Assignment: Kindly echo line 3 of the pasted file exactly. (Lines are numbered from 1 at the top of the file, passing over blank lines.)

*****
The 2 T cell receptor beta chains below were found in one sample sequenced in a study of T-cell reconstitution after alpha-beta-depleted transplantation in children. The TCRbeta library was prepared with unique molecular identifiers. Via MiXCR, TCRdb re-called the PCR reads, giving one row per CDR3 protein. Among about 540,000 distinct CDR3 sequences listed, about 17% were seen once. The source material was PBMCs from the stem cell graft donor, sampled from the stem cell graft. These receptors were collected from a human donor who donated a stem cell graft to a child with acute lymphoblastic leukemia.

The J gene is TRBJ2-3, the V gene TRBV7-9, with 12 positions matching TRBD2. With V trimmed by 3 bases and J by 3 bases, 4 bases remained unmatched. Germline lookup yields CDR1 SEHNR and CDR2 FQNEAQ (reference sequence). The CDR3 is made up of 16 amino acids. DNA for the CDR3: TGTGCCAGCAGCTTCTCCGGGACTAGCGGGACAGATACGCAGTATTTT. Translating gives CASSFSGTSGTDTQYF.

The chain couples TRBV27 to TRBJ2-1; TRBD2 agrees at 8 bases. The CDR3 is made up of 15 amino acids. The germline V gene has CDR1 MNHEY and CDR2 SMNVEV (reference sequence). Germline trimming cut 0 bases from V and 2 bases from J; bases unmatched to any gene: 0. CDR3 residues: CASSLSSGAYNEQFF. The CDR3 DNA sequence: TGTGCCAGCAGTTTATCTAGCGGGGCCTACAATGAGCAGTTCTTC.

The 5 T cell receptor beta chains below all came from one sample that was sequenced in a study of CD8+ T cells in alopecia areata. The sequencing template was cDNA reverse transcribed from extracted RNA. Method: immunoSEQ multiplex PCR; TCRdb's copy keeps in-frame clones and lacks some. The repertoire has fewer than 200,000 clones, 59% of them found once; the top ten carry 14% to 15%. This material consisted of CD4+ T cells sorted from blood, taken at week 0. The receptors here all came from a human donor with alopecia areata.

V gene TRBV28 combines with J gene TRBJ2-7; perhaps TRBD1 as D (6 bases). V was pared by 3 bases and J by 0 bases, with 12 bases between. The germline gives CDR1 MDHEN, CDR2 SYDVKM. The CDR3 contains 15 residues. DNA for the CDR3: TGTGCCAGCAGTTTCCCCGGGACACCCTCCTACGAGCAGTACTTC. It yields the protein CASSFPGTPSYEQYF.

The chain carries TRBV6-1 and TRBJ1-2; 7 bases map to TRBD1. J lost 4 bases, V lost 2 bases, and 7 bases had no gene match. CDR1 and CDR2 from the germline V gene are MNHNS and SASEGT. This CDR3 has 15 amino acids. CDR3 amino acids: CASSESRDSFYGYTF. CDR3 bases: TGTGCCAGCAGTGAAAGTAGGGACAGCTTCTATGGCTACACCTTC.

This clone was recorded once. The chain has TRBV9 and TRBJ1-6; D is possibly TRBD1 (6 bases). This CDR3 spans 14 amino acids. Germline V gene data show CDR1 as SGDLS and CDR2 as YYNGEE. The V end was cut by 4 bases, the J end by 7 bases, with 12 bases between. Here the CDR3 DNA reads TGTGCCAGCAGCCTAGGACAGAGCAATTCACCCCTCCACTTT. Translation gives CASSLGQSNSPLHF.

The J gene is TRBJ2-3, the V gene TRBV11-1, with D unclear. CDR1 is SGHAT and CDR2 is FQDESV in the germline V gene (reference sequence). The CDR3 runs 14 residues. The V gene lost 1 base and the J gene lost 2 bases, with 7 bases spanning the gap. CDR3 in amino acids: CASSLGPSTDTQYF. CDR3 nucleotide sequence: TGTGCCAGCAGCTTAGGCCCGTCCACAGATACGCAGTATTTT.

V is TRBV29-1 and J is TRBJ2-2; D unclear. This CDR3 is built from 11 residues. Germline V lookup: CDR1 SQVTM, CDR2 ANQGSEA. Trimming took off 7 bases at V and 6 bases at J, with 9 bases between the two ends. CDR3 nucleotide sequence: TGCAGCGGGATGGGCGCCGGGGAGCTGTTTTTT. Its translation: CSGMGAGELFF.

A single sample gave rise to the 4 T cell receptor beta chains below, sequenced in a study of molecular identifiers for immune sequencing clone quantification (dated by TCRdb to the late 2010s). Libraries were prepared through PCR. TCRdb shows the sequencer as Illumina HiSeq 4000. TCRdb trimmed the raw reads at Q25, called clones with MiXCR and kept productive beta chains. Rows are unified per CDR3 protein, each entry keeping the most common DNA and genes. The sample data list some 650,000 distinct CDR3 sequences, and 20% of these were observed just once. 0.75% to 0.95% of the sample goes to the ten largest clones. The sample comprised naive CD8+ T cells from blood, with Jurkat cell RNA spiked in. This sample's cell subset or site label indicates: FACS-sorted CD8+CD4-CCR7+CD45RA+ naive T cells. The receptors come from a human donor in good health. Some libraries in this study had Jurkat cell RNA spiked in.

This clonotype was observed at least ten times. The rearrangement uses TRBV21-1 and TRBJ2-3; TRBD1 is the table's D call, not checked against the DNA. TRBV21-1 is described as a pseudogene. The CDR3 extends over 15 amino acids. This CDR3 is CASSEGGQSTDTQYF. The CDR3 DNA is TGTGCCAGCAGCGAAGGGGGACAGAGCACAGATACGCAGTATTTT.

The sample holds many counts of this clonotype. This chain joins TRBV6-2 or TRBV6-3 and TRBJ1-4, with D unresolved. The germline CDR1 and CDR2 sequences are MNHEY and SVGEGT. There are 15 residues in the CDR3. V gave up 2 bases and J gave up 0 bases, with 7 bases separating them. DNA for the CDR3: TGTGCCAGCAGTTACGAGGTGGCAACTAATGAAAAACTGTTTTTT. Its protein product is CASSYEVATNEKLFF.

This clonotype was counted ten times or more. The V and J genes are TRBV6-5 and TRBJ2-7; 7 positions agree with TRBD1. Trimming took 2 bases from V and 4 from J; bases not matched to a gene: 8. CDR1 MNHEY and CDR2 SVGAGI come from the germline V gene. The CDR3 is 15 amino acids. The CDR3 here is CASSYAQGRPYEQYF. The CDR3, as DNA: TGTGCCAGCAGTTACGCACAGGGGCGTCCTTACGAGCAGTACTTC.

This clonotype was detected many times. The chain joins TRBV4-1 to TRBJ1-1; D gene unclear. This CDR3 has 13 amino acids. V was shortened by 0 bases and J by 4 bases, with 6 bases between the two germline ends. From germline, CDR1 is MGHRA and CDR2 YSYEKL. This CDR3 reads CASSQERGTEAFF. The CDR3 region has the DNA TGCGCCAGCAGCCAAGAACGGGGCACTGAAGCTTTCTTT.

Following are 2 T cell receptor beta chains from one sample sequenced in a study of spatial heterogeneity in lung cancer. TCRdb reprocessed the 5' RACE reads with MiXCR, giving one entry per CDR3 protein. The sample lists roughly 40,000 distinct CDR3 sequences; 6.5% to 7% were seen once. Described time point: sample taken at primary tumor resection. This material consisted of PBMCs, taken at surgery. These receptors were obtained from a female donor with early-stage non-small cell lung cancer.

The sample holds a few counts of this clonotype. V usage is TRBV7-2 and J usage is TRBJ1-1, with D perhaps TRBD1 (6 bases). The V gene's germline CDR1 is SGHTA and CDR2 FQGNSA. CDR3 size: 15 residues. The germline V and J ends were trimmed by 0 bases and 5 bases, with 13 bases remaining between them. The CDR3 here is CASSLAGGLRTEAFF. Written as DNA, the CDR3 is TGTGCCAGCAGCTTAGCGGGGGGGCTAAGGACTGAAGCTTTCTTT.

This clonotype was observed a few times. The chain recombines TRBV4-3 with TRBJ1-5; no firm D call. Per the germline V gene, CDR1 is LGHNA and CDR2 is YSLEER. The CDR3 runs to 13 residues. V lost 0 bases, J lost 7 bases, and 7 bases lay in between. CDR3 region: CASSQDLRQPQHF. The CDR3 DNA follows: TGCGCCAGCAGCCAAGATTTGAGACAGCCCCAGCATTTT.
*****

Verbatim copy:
The chain couples TRBV27 to TRBJ2-1; TRBD2 agrees at 8 bases. The CDR3 is made up of 15 amino acids. The germline V gene has CDR1 MNHEY and CDR2 SMNVEV (reference sequence). Germline trimming cut 0 bases from V and 2 bases from J; bases unmatched to any gene: 0. CDR3 residues: CASSLSSGAYNEQFF. The CDR3 DNA sequence: TGTGCCAGCAGTTTATCTAGCGGGGCCTACAATGAGCAGTTCTTC.